The problem is known as the “low hanging fruit problem”. You see this project was done on an ad hoc basis, with no specific roadmap on which stations to acquire. This was necessitated by the social networking (blogging) Dr. Pielke and I employed early in the project to get volunteers. What we ended up getting was a lumpy and poorly spatially distributed dataset because early volunteers would get the stations closest to them, often near or within cities.

The urban stations were well represented in the early dataset, but the rural ones, where we believed the best siting existed, were poorly represented. So naturally, any sort of study early on even with a “significant sample size” would be biased towards urban stations. We also had a distribution problem within CONUS, with much of the great plains and upper midwest not being well represented.

This is why I’ve been continuing to collect what some might consider an unusually large sample size, now at 87%.
Even at 33% there were more than enough stations. So how do we interpret Watts' lament. Well, if it were Watts alone maybe he should attend an experimental design seminar, but since Roger Pielke Sr. is pulling the strings, this can only be seen as an attempt to put off the evil day they are now confronting. Is this evidence of bad faith, why yes.

Surveys can be corrected for population density if you know what the population density is, and area averages are easy to do. Over-representation of urban/suburban stations can thus be corrected for if one really wants to know the answer.

Oh yeah, can't resist pointing out that in 2007 Eli noted that
UPDATE: Following the crumbs left by the mice (Dano and Chuck) in the comments below, Eli observes that this is exactly what Roger's survey is designed to do with its bias, nay more than bias, prejudice for photographing sites close to people, e.g. in developed areas. Folk are going to take pictures of sites near them, so they are going to get a sample heavily tilted towards sites near them. It will be fun to correlate the locations of sites photographed with voting patterns. Of course we have the American speaking bias on top of that.


carrot eater said...

Thanks for highlighting the lost carrot here - how good an idea it was to set up the CRN network.

I'd suggest a minor wording issue: GISS doesn't make the 'assumption' that anomalies spatially correlate; they showed it quite clearly in Hansen (1987). Atmoz demonstrated it for a couple pairs; Hansen showed them all.

One among many papers that Watts might do well to read. Then he can move on to degrees of freedom.

Anonymous said...

MarkeyMouse quotes from Watts:

"I believe the way NCDC conducted the analysis gives a false impression because of the homogenization process used. As many readers know, the FILNET algorithm blends a lot of the data together to infill missing data. This means temperature data from both well sited and poorly sited stations gets combined to infill missing data. The theory is that it all averages out, but when you see that 90% of the USHCN network doesn’t meet even the old NOAA 100 foot rule for COOPS, you realize this may not be the case.....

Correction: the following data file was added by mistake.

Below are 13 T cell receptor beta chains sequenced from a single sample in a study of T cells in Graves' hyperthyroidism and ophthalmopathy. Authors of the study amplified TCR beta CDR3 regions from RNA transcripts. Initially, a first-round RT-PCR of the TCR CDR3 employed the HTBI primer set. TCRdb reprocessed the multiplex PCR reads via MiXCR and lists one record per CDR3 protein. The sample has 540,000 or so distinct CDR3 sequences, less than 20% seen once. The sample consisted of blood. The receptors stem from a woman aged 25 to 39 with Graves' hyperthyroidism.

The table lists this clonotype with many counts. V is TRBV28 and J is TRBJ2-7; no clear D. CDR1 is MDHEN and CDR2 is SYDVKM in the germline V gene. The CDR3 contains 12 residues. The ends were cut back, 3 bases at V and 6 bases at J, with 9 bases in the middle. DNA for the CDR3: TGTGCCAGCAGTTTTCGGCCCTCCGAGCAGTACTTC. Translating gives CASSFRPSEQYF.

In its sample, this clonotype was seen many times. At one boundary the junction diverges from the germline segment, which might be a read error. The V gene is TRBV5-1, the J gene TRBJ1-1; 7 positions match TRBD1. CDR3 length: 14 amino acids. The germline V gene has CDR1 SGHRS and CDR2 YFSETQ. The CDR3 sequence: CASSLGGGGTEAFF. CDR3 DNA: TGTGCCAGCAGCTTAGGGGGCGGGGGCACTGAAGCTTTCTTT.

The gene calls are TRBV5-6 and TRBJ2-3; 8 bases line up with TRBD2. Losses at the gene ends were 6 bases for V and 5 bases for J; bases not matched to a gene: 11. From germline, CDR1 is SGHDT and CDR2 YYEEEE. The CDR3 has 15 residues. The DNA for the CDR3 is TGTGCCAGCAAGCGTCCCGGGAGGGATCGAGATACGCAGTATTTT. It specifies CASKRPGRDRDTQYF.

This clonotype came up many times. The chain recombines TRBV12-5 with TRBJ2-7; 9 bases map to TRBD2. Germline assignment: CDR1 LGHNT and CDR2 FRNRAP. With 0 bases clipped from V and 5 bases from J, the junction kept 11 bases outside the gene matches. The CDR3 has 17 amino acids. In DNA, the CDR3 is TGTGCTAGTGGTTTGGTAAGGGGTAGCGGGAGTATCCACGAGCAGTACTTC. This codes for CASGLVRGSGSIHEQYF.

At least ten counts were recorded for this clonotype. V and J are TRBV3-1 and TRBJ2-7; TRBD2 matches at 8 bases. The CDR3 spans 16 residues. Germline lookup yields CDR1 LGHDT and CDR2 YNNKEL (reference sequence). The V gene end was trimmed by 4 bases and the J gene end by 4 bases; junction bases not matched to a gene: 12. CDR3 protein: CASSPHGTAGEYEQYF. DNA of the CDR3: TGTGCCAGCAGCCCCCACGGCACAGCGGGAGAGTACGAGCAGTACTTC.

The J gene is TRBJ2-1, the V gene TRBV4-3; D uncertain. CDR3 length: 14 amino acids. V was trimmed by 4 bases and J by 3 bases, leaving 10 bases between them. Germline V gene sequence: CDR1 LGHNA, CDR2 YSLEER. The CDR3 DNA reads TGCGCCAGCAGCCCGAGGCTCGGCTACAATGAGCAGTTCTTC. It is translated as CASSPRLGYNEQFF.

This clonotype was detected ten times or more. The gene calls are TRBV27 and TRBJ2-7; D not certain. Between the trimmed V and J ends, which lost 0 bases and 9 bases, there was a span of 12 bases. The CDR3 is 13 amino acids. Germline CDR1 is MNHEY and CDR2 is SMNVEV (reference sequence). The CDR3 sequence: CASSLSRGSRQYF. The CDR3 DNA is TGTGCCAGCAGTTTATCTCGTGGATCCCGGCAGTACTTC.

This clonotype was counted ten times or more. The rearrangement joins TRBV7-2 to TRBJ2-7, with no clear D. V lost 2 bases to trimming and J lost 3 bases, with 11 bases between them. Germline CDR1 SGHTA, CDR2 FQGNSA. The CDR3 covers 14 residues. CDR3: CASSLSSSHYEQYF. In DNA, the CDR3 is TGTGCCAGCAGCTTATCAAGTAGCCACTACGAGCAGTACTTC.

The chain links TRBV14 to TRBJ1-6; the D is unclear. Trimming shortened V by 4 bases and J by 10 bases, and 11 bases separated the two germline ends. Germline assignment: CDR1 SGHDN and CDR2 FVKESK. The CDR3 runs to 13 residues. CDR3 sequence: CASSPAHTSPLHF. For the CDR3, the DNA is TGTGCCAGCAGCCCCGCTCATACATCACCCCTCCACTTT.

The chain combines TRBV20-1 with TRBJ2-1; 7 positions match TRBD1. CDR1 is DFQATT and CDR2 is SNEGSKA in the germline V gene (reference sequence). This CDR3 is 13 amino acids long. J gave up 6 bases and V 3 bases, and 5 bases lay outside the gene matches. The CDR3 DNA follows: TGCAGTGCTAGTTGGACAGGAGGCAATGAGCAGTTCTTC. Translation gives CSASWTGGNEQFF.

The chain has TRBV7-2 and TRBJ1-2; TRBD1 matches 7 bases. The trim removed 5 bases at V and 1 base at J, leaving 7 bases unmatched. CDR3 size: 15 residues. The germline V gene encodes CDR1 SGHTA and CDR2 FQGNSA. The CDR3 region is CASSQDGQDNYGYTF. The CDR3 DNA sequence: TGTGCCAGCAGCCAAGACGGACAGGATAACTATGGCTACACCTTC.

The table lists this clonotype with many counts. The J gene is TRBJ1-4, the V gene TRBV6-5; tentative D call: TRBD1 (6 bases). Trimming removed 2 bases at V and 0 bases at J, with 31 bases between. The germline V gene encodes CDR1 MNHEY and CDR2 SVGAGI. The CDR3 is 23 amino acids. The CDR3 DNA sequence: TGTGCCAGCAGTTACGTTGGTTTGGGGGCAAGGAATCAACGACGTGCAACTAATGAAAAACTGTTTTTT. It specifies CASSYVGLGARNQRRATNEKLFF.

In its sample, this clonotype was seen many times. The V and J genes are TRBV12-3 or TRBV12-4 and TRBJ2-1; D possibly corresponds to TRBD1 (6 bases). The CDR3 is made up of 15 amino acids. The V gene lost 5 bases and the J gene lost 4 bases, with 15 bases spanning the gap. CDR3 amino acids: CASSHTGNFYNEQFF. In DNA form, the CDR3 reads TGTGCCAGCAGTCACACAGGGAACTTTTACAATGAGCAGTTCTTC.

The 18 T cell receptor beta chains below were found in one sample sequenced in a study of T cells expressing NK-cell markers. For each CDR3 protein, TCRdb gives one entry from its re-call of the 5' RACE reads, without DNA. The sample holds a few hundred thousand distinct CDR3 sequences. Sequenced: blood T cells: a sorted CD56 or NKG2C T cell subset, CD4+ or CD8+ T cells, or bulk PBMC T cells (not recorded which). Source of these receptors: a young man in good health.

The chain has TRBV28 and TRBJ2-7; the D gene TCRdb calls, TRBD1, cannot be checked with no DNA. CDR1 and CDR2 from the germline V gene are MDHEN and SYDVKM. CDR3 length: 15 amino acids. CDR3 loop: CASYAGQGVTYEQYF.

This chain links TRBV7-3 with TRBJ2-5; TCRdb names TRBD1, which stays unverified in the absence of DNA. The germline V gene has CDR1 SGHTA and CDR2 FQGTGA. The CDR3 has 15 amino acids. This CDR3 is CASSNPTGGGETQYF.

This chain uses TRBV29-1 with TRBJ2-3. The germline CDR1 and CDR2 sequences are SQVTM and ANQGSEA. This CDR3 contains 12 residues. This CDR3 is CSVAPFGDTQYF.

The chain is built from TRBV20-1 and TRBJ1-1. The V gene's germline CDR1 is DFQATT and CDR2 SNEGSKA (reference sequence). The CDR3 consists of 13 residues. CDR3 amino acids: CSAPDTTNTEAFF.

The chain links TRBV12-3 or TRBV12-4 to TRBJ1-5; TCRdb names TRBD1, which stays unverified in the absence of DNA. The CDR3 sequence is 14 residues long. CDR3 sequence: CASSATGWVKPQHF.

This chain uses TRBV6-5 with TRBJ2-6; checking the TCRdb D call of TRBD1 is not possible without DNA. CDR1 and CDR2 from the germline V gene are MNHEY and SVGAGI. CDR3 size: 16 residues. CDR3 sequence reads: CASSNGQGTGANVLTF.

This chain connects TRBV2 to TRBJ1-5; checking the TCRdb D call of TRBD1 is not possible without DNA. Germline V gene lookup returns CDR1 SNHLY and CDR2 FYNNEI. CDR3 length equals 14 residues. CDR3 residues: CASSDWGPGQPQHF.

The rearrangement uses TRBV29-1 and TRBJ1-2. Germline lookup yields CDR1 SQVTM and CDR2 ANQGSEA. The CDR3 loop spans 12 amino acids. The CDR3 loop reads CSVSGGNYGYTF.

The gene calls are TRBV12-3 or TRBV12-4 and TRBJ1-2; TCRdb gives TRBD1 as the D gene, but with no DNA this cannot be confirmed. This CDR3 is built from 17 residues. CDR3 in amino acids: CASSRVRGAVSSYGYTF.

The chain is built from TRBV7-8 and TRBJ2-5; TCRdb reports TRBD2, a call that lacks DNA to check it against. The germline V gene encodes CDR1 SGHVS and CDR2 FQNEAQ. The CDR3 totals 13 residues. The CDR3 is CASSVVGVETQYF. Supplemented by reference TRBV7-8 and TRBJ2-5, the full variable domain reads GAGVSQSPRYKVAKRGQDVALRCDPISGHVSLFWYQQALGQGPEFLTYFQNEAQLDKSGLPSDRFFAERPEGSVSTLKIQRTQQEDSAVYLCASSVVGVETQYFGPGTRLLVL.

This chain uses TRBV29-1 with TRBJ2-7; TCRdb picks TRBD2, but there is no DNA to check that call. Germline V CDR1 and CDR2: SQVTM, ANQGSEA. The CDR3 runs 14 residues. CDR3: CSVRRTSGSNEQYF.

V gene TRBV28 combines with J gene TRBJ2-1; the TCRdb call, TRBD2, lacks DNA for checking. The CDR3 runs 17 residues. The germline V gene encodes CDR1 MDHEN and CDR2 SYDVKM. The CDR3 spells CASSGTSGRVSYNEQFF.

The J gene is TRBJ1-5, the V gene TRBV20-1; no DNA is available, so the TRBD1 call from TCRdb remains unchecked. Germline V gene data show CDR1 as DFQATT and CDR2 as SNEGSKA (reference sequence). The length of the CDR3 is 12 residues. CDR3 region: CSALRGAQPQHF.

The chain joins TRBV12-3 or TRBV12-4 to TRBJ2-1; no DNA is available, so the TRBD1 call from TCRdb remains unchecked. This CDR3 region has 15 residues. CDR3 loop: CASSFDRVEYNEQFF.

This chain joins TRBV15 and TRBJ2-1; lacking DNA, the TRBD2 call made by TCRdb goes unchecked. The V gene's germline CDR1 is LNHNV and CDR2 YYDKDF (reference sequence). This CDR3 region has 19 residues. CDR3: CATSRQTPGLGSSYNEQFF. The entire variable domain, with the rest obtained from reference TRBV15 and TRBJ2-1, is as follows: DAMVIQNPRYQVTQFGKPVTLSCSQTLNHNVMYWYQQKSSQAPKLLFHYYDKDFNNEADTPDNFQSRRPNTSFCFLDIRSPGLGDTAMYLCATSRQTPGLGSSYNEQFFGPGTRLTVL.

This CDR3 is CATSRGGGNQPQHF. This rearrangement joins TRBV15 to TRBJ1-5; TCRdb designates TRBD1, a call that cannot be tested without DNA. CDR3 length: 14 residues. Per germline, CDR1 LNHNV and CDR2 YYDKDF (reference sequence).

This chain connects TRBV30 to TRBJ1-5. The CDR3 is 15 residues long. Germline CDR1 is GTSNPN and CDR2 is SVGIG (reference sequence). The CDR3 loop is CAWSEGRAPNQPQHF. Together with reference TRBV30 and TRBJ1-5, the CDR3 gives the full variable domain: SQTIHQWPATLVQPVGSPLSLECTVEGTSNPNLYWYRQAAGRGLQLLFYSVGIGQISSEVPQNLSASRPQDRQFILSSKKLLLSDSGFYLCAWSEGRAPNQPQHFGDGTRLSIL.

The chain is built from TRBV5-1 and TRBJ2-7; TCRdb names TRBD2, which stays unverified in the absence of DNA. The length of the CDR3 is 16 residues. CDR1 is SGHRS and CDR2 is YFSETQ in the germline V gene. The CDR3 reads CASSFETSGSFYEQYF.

Essentially, in my opinion, NCDC is comparing homogenized data to homogenized data, and thus there would not likely be any large difference between “good” and “bad” stations in that data. All the differences have been smoothed out by homogenization (pollution) from neighboring stations!

The best way to compare the effect of siting between groups of stations is to use the “raw” data, before it has passed through the multitude of adjustments that NCDC performs. However NCDC is apparently using homogenized data. So instead of comparing apples and oranges (poor sited -vs- well sited stations) they essentially just compare apples (Granny Smith -vs- Golden delicious) of which there is little visual difference beyond a slight color change.....

When I looked at SHAP and FILNET adjustments a couple of years ago, one of my principal objections to these methods was that they adjusted “good” stations. After FILNET adjustment, stations looked a lot more similar than they did before. I’ll bet that the new USHCN adjustments have a similar effect and that the Talking Points memo compares adjusted versions of “good” stations to the overall average.....

As for the Menne et all 2010 paper itself, I’m rather disturbed by their use of preliminary data at 43%, especially since I warned them that the dataset they had lifted from my website (placed for volunteers to track what had been surveyed, never intended for analysis) had not been quality controlled at the time. Plus there are really not enough good stations with enough spatial distribution at that sample size. They used it anyway, and amazingly, conducted their own secondary survey of those stations, comparing it to my non-quality controlled data, implying that my 43% data wasn’t up to par. Well of course it wasn’t! I told them about it and why it wasn’t. We had to resurvey and re-rate a number of stations from early in the project....